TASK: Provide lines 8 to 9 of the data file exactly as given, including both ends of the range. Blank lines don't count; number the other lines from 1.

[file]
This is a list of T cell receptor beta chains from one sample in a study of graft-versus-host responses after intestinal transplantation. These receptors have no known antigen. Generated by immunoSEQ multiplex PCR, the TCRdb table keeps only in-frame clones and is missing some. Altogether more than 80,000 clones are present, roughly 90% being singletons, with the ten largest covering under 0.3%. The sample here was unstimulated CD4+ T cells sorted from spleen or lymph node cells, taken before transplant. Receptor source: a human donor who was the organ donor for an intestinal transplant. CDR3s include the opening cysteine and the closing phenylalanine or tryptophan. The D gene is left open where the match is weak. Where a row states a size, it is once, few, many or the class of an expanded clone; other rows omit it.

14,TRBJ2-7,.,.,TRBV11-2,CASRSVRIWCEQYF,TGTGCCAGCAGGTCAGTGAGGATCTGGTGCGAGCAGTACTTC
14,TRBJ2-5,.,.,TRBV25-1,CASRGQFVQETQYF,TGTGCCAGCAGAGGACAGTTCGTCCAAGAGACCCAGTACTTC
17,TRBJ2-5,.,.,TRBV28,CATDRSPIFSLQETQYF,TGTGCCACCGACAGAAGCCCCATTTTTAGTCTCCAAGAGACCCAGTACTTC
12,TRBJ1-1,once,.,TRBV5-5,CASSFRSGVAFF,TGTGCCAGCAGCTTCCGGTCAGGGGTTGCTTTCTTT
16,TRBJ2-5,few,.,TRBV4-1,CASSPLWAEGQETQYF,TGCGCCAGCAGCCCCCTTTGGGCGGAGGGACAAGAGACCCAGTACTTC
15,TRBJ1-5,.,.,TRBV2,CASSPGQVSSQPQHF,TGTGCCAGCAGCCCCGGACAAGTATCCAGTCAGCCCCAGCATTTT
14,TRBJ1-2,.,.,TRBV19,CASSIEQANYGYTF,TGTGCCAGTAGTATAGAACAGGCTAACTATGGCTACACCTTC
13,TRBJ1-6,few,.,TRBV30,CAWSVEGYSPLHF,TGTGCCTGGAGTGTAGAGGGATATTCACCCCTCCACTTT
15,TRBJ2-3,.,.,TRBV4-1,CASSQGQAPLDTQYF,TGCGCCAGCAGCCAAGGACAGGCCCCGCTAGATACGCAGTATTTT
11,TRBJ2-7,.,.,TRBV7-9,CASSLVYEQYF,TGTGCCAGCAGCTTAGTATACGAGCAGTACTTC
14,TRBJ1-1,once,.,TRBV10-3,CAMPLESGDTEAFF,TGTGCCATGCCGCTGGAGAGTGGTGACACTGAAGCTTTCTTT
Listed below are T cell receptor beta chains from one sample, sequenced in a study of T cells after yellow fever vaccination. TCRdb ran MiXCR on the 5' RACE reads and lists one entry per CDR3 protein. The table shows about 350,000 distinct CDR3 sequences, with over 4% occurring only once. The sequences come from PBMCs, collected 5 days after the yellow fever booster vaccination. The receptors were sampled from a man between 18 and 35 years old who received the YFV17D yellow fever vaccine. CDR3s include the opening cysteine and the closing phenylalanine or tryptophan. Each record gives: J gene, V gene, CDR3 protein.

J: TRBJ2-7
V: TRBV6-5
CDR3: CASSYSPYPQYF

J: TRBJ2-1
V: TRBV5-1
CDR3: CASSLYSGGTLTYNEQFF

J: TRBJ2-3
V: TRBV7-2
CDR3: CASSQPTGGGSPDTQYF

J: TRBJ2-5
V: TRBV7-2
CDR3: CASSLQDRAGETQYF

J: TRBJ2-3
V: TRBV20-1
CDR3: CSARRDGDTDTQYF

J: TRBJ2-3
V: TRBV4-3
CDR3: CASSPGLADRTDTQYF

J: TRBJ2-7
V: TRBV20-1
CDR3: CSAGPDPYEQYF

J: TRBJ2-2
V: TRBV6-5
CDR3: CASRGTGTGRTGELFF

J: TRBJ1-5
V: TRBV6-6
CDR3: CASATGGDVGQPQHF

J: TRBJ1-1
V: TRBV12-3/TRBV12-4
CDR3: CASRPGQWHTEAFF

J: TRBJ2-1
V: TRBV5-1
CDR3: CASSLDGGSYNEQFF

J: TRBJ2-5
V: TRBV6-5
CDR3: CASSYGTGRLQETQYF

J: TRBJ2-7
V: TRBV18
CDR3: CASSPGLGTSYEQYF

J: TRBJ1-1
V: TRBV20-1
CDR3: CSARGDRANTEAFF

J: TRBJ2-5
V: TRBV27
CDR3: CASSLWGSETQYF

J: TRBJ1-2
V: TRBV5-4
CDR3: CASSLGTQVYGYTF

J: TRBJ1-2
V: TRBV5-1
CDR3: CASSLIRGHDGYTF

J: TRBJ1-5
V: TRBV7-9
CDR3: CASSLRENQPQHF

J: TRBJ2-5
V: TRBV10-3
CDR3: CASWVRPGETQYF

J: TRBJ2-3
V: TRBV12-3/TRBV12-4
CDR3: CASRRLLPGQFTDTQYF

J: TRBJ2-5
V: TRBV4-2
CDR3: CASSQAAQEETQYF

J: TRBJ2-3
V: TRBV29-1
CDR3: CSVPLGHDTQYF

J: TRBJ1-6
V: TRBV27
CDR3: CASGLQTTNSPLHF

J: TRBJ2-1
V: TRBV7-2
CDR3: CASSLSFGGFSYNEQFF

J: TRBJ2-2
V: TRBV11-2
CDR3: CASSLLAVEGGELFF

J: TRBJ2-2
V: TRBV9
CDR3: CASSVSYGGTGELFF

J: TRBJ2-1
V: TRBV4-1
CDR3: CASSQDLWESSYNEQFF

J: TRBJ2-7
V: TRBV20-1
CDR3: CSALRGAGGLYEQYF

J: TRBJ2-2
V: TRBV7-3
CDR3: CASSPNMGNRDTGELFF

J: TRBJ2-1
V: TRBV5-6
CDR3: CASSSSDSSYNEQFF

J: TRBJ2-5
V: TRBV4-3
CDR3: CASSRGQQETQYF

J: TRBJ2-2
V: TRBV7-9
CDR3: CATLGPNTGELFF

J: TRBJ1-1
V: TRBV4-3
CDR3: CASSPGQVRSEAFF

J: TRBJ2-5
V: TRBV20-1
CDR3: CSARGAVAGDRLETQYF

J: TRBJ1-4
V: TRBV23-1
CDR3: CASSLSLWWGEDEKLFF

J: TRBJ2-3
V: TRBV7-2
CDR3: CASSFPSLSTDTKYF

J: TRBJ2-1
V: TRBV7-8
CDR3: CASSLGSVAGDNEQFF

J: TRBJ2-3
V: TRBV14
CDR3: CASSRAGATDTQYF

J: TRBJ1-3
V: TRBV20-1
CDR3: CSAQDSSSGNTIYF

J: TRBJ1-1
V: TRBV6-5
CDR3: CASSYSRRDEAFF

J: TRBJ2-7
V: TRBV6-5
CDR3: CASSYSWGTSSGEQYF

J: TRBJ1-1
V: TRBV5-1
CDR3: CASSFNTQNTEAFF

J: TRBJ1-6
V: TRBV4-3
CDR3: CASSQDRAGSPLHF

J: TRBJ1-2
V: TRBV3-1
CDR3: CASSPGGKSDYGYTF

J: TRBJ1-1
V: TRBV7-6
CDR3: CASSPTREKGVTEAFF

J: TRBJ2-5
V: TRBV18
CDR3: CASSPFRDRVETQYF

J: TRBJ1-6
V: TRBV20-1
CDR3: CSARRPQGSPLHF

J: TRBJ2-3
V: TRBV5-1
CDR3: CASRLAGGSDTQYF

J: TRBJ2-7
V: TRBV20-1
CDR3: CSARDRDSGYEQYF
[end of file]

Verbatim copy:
14,TRBJ1-2,.,.,TRBV19,CASSIEQANYGYTF,TGTGCCAGTAGTATAGAACAGGCTAACTATGGCTACACCTTC
13,TRBJ1-6,few,.,TRBV30,CAWSVEGYSPLHF,TGTGCCTGGAGTGTAGAGGGATATTCACCCCTCCACTTT